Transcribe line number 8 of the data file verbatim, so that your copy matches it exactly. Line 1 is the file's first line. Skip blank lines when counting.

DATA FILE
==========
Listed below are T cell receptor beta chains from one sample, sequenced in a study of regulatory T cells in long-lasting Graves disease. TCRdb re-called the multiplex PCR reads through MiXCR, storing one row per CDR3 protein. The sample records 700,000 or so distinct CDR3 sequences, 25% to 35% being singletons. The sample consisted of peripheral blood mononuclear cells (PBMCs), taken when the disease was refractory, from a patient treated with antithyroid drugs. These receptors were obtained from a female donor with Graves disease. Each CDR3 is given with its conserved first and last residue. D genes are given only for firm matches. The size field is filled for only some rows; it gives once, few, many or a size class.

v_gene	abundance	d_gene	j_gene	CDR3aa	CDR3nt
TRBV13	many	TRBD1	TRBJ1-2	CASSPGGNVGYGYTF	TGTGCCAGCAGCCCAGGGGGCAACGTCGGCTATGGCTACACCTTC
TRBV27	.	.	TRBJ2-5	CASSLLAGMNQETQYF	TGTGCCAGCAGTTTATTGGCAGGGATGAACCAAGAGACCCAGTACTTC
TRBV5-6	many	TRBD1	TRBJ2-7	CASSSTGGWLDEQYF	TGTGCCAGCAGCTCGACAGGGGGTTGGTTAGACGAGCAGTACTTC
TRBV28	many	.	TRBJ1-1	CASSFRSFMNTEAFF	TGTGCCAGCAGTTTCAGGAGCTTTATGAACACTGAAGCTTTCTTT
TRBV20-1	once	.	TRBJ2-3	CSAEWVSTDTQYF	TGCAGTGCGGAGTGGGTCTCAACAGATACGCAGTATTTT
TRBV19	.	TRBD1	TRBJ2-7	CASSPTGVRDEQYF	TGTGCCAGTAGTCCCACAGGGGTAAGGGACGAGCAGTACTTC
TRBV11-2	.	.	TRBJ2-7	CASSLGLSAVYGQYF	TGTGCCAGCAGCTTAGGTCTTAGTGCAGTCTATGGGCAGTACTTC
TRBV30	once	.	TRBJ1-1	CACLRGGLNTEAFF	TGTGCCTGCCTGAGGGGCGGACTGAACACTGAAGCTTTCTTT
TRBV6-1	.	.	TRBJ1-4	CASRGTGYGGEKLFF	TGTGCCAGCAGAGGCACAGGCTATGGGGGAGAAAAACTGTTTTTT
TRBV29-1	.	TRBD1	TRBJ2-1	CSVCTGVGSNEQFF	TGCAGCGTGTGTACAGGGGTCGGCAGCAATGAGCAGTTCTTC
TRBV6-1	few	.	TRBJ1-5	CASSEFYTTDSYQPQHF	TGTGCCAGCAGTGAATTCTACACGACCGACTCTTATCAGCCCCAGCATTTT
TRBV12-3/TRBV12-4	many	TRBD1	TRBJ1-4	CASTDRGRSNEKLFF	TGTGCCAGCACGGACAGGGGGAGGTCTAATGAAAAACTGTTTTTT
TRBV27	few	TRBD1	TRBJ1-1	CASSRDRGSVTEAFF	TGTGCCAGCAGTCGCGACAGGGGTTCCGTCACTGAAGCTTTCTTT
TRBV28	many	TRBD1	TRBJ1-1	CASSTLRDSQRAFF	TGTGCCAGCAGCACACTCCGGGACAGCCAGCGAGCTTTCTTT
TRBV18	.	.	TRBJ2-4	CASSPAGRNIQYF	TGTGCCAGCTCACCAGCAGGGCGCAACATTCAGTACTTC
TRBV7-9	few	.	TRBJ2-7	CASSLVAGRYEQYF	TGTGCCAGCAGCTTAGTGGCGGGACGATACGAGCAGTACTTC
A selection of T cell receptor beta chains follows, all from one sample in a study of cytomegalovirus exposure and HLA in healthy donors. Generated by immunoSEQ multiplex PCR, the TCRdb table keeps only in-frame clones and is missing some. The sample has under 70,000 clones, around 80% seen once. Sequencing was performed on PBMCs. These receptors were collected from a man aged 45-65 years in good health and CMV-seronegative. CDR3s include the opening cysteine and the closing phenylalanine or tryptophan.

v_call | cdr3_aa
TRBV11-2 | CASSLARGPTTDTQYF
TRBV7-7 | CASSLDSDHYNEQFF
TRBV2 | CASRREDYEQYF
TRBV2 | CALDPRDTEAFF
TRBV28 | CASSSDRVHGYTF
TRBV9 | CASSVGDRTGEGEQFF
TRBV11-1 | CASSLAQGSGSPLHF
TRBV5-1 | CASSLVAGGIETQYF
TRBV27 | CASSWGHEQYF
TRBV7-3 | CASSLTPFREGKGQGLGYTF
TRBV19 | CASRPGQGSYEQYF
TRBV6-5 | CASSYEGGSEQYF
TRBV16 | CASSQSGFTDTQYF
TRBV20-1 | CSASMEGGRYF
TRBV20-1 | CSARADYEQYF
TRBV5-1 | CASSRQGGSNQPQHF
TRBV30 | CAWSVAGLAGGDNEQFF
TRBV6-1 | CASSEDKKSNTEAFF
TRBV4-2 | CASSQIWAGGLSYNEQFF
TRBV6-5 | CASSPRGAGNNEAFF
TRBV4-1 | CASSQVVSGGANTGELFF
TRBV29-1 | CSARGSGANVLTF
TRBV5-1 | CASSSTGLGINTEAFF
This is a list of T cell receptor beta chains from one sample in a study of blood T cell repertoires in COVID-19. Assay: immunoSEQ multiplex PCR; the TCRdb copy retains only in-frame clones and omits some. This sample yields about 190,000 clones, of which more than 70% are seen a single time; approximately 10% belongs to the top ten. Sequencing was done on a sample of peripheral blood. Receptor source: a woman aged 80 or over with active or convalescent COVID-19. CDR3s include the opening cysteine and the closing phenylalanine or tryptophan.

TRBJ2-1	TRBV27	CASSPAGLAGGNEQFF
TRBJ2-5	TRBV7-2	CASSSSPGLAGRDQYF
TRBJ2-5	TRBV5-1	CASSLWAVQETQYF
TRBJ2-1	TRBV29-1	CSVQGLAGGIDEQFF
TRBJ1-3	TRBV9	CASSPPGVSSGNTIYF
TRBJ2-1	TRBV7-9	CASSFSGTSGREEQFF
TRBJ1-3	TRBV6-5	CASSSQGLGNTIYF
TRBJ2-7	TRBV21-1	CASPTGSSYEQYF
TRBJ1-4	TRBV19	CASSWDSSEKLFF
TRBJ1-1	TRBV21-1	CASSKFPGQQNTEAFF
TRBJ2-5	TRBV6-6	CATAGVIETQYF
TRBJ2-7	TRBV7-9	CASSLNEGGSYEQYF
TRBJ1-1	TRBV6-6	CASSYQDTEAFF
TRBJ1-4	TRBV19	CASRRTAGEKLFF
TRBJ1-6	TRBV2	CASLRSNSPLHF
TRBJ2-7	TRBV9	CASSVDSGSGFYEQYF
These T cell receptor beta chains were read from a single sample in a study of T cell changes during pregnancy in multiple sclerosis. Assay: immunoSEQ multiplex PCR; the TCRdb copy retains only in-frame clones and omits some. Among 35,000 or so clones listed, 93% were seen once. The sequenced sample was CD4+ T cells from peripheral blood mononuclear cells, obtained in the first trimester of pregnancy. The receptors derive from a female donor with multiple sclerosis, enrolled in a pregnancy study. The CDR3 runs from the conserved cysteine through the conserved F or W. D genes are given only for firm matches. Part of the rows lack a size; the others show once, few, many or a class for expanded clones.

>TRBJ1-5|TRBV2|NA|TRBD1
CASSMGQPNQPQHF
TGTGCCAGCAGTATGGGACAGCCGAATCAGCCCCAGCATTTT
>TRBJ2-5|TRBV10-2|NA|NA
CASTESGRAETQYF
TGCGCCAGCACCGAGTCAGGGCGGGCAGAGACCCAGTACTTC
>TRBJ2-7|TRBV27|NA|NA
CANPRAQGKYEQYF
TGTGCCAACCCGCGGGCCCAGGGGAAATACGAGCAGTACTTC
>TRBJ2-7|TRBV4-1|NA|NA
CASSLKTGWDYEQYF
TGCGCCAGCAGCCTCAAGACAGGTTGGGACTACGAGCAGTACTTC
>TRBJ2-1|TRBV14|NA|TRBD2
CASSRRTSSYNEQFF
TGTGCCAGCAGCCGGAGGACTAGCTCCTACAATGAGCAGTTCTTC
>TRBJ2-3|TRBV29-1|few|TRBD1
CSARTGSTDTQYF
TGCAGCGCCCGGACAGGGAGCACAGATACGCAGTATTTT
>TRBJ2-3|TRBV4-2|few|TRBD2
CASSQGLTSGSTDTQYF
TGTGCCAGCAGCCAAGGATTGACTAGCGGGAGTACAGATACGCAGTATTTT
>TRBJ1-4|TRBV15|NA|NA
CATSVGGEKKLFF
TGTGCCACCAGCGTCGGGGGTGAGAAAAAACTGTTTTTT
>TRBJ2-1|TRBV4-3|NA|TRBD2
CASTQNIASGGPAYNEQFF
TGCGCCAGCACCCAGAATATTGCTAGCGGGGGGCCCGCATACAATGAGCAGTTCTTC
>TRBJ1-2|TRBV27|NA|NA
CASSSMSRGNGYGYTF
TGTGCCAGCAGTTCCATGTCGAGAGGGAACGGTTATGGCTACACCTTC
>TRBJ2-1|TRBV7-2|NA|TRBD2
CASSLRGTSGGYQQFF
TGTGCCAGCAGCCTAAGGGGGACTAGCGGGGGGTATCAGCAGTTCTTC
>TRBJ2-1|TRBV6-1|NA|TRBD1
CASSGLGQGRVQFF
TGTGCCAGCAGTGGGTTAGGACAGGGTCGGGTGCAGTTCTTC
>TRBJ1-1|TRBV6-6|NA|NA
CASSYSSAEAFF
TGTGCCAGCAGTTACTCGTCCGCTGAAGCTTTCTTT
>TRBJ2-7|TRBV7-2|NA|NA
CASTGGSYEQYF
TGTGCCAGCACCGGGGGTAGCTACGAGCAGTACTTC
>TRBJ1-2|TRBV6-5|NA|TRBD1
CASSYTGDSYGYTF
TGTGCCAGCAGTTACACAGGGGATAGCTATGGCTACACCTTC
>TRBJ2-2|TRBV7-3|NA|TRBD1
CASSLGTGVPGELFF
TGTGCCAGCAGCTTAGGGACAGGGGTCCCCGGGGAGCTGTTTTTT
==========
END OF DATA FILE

TRBV19	.	TRBD1	TRBJ2-7	CASSPTGVRDEQYF	TGTGCCAGTAGTCCCACAGGGGTAAGGGACGAGCAGTACTTC